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Ann Arbor fire aftermath: 'I'm so grateful' about dog rescue and resident safety
Updated On: Apr 26, 2013

Ann Arbor fire aftermath: 'I'm so grateful' about dog rescue and resident safety

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The converted apartment building at 401 S. Division on Saturday, the day after it was damaged by fire.

Courtney Sacco | AnnArbor.com

An attempt to thaw frozen pipes started the fire that spread through a downtown Ann Arbor apartment building Friday night, fire officials said.

The fire at 401 S. Division displaced residents and prompted the rescue of two dogs, but resulted in no injuries, said Battalion Chief Randy Menard of the Ann Arbor Fire Department on Saturday.

A subcontractor for property manager Old Town Realty was using a very small version of a "salamander heater" to thaw the pipes, Menard said.

"It ignited a material that started a fire and traveled between the floors and walls," he said.

That worker immediately called 911 to report the fire, Menard said, and firefighters reached the building - a converted house of just under 3,000 square feet - by 6 p.m.

Three hours later, they'd stopped the blaze before the structure was destroyed. Menard also said many contents were saved, since smoke damage did not extend throughout the five-unit property.

However, at least part of the attic area of the building was damaged enough that the interior was left exposed on the south side of the property.

No residents or firefighters were injured, Menard added.

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AnnArbor.com reporter Ryan Stanton's dog, Stan, resting comfortably on a friend's couch about a few hours after being rescued Friday night.

Ryan J. Stanton | AnnArbor.com

But the rescues of two pets remained at the forefront of the concern expressed by both residents and firefighters.

As firefighters arrived, "they were advised there were two pets inside," Menard said. "We sent in a crew to rescue them."

One of the dogs, Stan, is owned by apartment resident and AnnArbor.com reporter Ryan Stanton. He was on the scene quickly and took care of Stan.

The other, Moxie, belongs to University of Michigan graduate student Paige Safyer.

Moxie was rescued by firefighter Jason Gravelle, who also was in the news recently for his rescue of a cat during an Ypsilanti Township apartment fire.

Now Safyer - as she stays with friends and considers her next move until she can return to her apartment - is grateful that Moxie is safe. She plans to thank Gravelle for his effort to get her pet from the burning building.

She called him an "animal savior" and said she was so relieved that, after receiving a call about the fire, she found Moxie wrapped in a fire uniform in one of the rescue vehicles.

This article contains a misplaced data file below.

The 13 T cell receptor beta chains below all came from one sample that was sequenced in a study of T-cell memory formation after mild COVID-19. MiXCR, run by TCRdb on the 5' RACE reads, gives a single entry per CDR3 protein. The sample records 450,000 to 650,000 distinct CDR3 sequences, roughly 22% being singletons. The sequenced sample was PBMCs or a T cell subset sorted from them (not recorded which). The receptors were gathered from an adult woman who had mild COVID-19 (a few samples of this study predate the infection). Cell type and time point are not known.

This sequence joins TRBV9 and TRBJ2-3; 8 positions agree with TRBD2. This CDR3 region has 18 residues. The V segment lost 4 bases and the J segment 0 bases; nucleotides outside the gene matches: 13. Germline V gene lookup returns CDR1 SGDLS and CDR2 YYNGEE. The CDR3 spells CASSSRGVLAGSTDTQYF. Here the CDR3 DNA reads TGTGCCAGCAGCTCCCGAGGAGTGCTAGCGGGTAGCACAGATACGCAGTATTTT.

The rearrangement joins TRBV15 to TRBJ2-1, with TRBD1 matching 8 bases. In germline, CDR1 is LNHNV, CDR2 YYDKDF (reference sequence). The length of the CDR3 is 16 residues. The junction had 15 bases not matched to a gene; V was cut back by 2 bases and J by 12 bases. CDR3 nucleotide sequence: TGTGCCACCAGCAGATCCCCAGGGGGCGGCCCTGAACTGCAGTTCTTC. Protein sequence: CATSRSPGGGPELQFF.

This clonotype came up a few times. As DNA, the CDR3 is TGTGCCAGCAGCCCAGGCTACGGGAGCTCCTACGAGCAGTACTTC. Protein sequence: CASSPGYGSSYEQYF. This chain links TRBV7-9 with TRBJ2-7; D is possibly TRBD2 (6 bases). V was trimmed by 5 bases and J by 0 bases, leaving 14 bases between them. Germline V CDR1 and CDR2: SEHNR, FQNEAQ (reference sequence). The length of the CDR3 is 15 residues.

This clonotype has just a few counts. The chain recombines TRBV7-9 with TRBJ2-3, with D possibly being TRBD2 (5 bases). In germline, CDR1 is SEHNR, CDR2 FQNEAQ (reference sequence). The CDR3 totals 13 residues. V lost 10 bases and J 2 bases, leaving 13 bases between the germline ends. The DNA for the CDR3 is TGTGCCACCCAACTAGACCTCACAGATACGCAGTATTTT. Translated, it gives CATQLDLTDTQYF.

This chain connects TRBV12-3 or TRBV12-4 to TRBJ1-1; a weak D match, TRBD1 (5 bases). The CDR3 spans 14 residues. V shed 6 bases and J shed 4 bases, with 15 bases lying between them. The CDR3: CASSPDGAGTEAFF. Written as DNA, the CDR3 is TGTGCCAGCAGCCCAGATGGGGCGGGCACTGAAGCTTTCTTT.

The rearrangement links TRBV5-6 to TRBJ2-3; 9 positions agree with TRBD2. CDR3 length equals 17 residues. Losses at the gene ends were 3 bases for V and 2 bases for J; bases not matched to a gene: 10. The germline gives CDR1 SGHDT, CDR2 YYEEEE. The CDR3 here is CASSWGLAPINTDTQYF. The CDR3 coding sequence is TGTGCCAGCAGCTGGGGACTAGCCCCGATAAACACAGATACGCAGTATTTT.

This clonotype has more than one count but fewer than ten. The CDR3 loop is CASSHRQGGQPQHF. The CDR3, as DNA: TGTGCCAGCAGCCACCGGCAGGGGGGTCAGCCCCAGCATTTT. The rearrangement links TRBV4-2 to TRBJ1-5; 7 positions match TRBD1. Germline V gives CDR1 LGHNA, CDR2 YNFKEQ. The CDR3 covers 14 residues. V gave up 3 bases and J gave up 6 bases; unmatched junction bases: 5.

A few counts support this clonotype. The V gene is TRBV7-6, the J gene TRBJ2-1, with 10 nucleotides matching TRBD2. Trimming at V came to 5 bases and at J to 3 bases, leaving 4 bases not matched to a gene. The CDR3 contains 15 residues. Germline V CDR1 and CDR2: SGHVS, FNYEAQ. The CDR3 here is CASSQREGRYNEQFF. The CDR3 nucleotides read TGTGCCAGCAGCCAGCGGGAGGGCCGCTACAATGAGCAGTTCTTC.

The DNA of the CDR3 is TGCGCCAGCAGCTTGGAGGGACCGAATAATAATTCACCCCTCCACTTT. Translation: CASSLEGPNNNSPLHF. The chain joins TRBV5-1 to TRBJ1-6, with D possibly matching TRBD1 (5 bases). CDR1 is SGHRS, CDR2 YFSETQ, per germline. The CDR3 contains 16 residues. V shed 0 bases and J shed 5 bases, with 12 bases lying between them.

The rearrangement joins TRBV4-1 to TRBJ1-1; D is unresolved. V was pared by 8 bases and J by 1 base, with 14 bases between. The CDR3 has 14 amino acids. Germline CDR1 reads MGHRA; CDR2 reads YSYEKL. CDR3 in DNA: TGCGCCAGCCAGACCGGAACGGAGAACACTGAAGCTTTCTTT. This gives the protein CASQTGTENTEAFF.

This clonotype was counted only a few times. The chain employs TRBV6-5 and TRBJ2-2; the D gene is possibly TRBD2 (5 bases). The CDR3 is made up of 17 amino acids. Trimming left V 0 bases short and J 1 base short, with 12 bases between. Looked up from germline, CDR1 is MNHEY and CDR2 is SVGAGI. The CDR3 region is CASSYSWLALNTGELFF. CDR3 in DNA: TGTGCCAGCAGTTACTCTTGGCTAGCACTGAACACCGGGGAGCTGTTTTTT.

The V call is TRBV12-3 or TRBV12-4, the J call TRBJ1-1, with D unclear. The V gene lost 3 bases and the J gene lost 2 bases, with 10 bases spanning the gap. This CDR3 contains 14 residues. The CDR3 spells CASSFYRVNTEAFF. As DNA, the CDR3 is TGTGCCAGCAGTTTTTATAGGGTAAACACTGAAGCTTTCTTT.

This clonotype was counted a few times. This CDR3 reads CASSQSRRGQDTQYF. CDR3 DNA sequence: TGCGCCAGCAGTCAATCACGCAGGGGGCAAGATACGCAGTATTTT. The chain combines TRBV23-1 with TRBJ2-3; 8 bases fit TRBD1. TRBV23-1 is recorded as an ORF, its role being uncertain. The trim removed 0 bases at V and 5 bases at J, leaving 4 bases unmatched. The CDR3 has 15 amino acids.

"I'm so grateful," she said.

Ann Williams of Old Town Realty said that she was headed back to the building by about noon Saturday. She was meeting clean up crews and an insurance claims adjuster, while also making plans to meet residents to find them temporary housing.

The American Red Cross also is assisting the eight residents with the temporary housing.

"We're glad to be safe, but worried about the difficulties involved with being displaced from a stable home for the upcoming semester," said Michael Kimiecik, a University of Michigan graduate student who lives in one of the upstairs units with two other graduate students.

The important thing, Williams said, is that "everyone is safe. People got out immediately."

The original need for the subcontractor on the site represents a common problem during the recent freeze, Williams said. Her company has responded to calls for at least eight other frozen pipes in recent days.

"We've never had this happen," she said of the fire.

City records indicate that the building's permit to be occupied as rental housing expired in June 2012. However, city officials also say that as long as a renewal appointment is made, an owner is not in violation. The building's stage in the renewal process was unclear on Saturday.

The owner of the property is Ouimet Group LLC, an entity registered to Mark Ouimet, former state representative in Michigan's 52nd district.

Ouimet said Saturday that his understanding is that requested work has been completed, and that Old Town was awaiting city re-inspection.

A damage estimate was not available on Saturday, Menard said. The property is valued at $614,000, based on the city assessment.

Residents are still assessing the damage to their contents, they said. Some were able to remove items late Friday.

Safyer said she's grateful to firefighters not just for their concern for her pet: Their actions to move contents out of the way of the blaze and cover them to stop the spread of the blaze also prevented more damage to her property.

"There could have been more damage," she said.

Moxie went to "doggie daycare" on Saturday while Safyer sorts out her next steps and plans to stay with friends in the short-term.

"It's pretty crazy," she said.

Ann Arbor fire crews were assisted on the scene by fire fighters from Ypsilanti, Ypsilanti Township and Pittsfield Township.

The fire is the second campus-area apartment blaze to displace residents this month. On Jan. 13, a building in the 1300 block of Packard caught fire. City records indicated safety violations on its most recent inspection.


Ann Arbor Firefighters Local 693
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